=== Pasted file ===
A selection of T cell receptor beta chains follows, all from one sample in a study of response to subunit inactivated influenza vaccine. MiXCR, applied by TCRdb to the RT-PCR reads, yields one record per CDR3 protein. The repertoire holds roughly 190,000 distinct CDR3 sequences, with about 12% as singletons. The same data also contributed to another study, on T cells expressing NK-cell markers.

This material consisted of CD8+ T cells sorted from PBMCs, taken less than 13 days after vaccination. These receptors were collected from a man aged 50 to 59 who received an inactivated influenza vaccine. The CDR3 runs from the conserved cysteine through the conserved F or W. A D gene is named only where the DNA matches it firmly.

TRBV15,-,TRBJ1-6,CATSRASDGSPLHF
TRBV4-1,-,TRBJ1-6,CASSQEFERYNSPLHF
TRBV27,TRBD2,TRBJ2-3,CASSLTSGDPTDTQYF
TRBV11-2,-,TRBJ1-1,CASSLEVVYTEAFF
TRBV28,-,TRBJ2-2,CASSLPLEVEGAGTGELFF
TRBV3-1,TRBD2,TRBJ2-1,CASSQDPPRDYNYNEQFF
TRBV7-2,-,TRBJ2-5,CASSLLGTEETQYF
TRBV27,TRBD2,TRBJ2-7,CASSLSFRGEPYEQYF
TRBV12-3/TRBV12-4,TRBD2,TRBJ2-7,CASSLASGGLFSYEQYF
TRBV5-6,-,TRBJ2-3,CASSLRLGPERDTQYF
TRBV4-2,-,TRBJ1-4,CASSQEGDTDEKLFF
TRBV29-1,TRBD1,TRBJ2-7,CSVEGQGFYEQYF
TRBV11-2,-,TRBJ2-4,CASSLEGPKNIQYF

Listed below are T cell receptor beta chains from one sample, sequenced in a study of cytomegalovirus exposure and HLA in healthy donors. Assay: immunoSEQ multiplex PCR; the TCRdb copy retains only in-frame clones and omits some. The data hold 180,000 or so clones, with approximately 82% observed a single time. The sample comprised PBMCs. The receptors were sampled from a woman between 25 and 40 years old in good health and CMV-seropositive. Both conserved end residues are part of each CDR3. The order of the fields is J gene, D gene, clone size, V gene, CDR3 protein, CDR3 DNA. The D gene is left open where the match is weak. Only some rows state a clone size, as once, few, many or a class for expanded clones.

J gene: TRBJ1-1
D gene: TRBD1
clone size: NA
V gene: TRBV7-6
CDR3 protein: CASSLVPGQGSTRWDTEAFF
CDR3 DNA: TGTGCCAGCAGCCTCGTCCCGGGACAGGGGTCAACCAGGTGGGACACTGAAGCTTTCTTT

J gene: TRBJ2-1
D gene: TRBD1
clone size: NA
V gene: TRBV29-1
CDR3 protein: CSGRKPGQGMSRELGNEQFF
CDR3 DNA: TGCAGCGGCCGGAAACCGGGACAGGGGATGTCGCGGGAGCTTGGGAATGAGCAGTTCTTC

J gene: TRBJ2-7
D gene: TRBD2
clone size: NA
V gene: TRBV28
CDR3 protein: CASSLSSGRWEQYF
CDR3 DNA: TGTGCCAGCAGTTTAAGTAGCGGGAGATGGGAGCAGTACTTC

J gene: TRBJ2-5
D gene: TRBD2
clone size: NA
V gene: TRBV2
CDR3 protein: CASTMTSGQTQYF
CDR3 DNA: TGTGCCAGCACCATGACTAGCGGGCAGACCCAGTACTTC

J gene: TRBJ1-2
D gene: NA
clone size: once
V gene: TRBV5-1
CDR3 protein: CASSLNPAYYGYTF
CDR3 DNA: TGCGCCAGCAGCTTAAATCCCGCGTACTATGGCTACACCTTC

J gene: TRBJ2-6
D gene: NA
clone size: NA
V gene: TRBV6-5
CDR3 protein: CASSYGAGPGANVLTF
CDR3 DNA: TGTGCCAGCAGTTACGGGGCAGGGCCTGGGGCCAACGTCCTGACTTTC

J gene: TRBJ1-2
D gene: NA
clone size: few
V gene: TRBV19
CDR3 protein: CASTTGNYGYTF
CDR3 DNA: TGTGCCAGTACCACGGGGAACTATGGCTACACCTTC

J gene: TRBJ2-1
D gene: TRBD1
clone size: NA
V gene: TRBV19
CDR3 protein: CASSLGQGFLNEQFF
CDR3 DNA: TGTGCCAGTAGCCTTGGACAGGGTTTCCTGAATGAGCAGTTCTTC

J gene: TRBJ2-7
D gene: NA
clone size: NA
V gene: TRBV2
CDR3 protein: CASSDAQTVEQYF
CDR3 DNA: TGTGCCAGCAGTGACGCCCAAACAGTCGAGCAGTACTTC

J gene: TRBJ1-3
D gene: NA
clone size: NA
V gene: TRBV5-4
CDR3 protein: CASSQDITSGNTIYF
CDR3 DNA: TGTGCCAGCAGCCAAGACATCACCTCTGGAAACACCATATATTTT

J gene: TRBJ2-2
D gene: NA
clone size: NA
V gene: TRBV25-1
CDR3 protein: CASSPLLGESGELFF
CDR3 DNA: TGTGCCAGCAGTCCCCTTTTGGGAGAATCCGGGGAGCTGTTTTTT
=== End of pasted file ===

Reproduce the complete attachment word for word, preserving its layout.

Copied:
A selection of T cell receptor beta chains follows, all from one sample in a study of response to subunit inactivated influenza vaccine. MiXCR, applied by TCRdb to the RT-PCR reads, yields one record per CDR3 protein. The repertoire holds roughly 190,000 distinct CDR3 sequences, with about 12% as singletons. The same data also contributed to another study, on T cells expressing NK-cell markers.

This material consisted of CD8+ T cells sorted from PBMCs, taken less than 13 days after vaccination. These receptors were collected from a man aged 50 to 59 who received an inactivated influenza vaccine. The CDR3 runs from the conserved cysteine through the conserved F or W. A D gene is named only where the DNA matches it firmly.

TRBV15,-,TRBJ1-6,CATSRASDGSPLHF
TRBV4-1,-,TRBJ1-6,CASSQEFERYNSPLHF
TRBV27,TRBD2,TRBJ2-3,CASSLTSGDPTDTQYF
TRBV11-2,-,TRBJ1-1,CASSLEVVYTEAFF
TRBV28,-,TRBJ2-2,CASSLPLEVEGAGTGELFF
TRBV3-1,TRBD2,TRBJ2-1,CASSQDPPRDYNYNEQFF
TRBV7-2,-,TRBJ2-5,CASSLLGTEETQYF
TRBV27,TRBD2,TRBJ2-7,CASSLSFRGEPYEQYF
TRBV12-3/TRBV12-4,TRBD2,TRBJ2-7,CASSLASGGLFSYEQYF
TRBV5-6,-,TRBJ2-3,CASSLRLGPERDTQYF
TRBV4-2,-,TRBJ1-4,CASSQEGDTDEKLFF
TRBV29-1,TRBD1,TRBJ2-7,CSVEGQGFYEQYF
TRBV11-2,-,TRBJ2-4,CASSLEGPKNIQYF

Listed below are T cell receptor beta chains from one sample, sequenced in a study of cytomegalovirus exposure and HLA in healthy donors. Assay: immunoSEQ multiplex PCR; the TCRdb copy retains only in-frame clones and omits some. The data hold 180,000 or so clones, with approximately 82% observed a single time. The sample comprised PBMCs. The receptors were sampled from a woman between 25 and 40 years old in good health and CMV-seropositive. Both conserved end residues are part of each CDR3. The order of the fields is J gene, D gene, clone size, V gene, CDR3 protein, CDR3 DNA. The D gene is left open where the match is weak. Only some rows state a clone size, as once, few, many or a class for expanded clones.

J gene: TRBJ1-1
D gene: TRBD1
clone size: NA
V gene: TRBV7-6
CDR3 protein: CASSLVPGQGSTRWDTEAFF
CDR3 DNA: TGTGCCAGCAGCCTCGTCCCGGGACAGGGGTCAACCAGGTGGGACACTGAAGCTTTCTTT

J gene: TRBJ2-1
D gene: TRBD1
clone size: NA
V gene: TRBV29-1
CDR3 protein: CSGRKPGQGMSRELGNEQFF
CDR3 DNA: TGCAGCGGCCGGAAACCGGGACAGGGGATGTCGCGGGAGCTTGGGAATGAGCAGTTCTTC

J gene: TRBJ2-7
D gene: TRBD2
clone size: NA
V gene: TRBV28
CDR3 protein: CASSLSSGRWEQYF
CDR3 DNA: TGTGCCAGCAGTTTAAGTAGCGGGAGATGGGAGCAGTACTTC

J gene: TRBJ2-5
D gene: TRBD2
clone size: NA
V gene: TRBV2
CDR3 protein: CASTMTSGQTQYF
CDR3 DNA: TGTGCCAGCACCATGACTAGCGGGCAGACCCAGTACTTC

J gene: TRBJ1-2
D gene: NA
clone size: once
V gene: TRBV5-1
CDR3 protein: CASSLNPAYYGYTF
CDR3 DNA: TGCGCCAGCAGCTTAAATCCCGCGTACTATGGCTACACCTTC

J gene: TRBJ2-6
D gene: NA
clone size: NA
V gene: TRBV6-5
CDR3 protein: CASSYGAGPGANVLTF
CDR3 DNA: TGTGCCAGCAGTTACGGGGCAGGGCCTGGGGCCAACGTCCTGACTTTC

J gene: TRBJ1-2
D gene: NA
clone size: few
V gene: TRBV19
CDR3 protein: CASTTGNYGYTF
CDR3 DNA: TGTGCCAGTACCACGGGGAACTATGGCTACACCTTC

J gene: TRBJ2-1
D gene: TRBD1
clone size: NA
V gene: TRBV19
CDR3 protein: CASSLGQGFLNEQFF
CDR3 DNA: TGTGCCAGTAGCCTTGGACAGGGTTTCCTGAATGAGCAGTTCTTC

J gene: TRBJ2-7
D gene: NA
clone size: NA
V gene: TRBV2
CDR3 protein: CASSDAQTVEQYF
CDR3 DNA: TGTGCCAGCAGTGACGCCCAAACAGTCGAGCAGTACTTC

J gene: TRBJ1-3
D gene: NA
clone size: NA
V gene: TRBV5-4
CDR3 protein: CASSQDITSGNTIYF
CDR3 DNA: TGTGCCAGCAGCCAAGACATCACCTCTGGAAACACCATATATTTT

J gene: TRBJ2-2
D gene: NA
clone size: NA
V gene: TRBV25-1
CDR3 protein: CASSPLLGESGELFF
CDR3 DNA: TGTGCCAGCAGTCCCCTTTTGGGAGAATCCGGGGAGCTGTTTTTT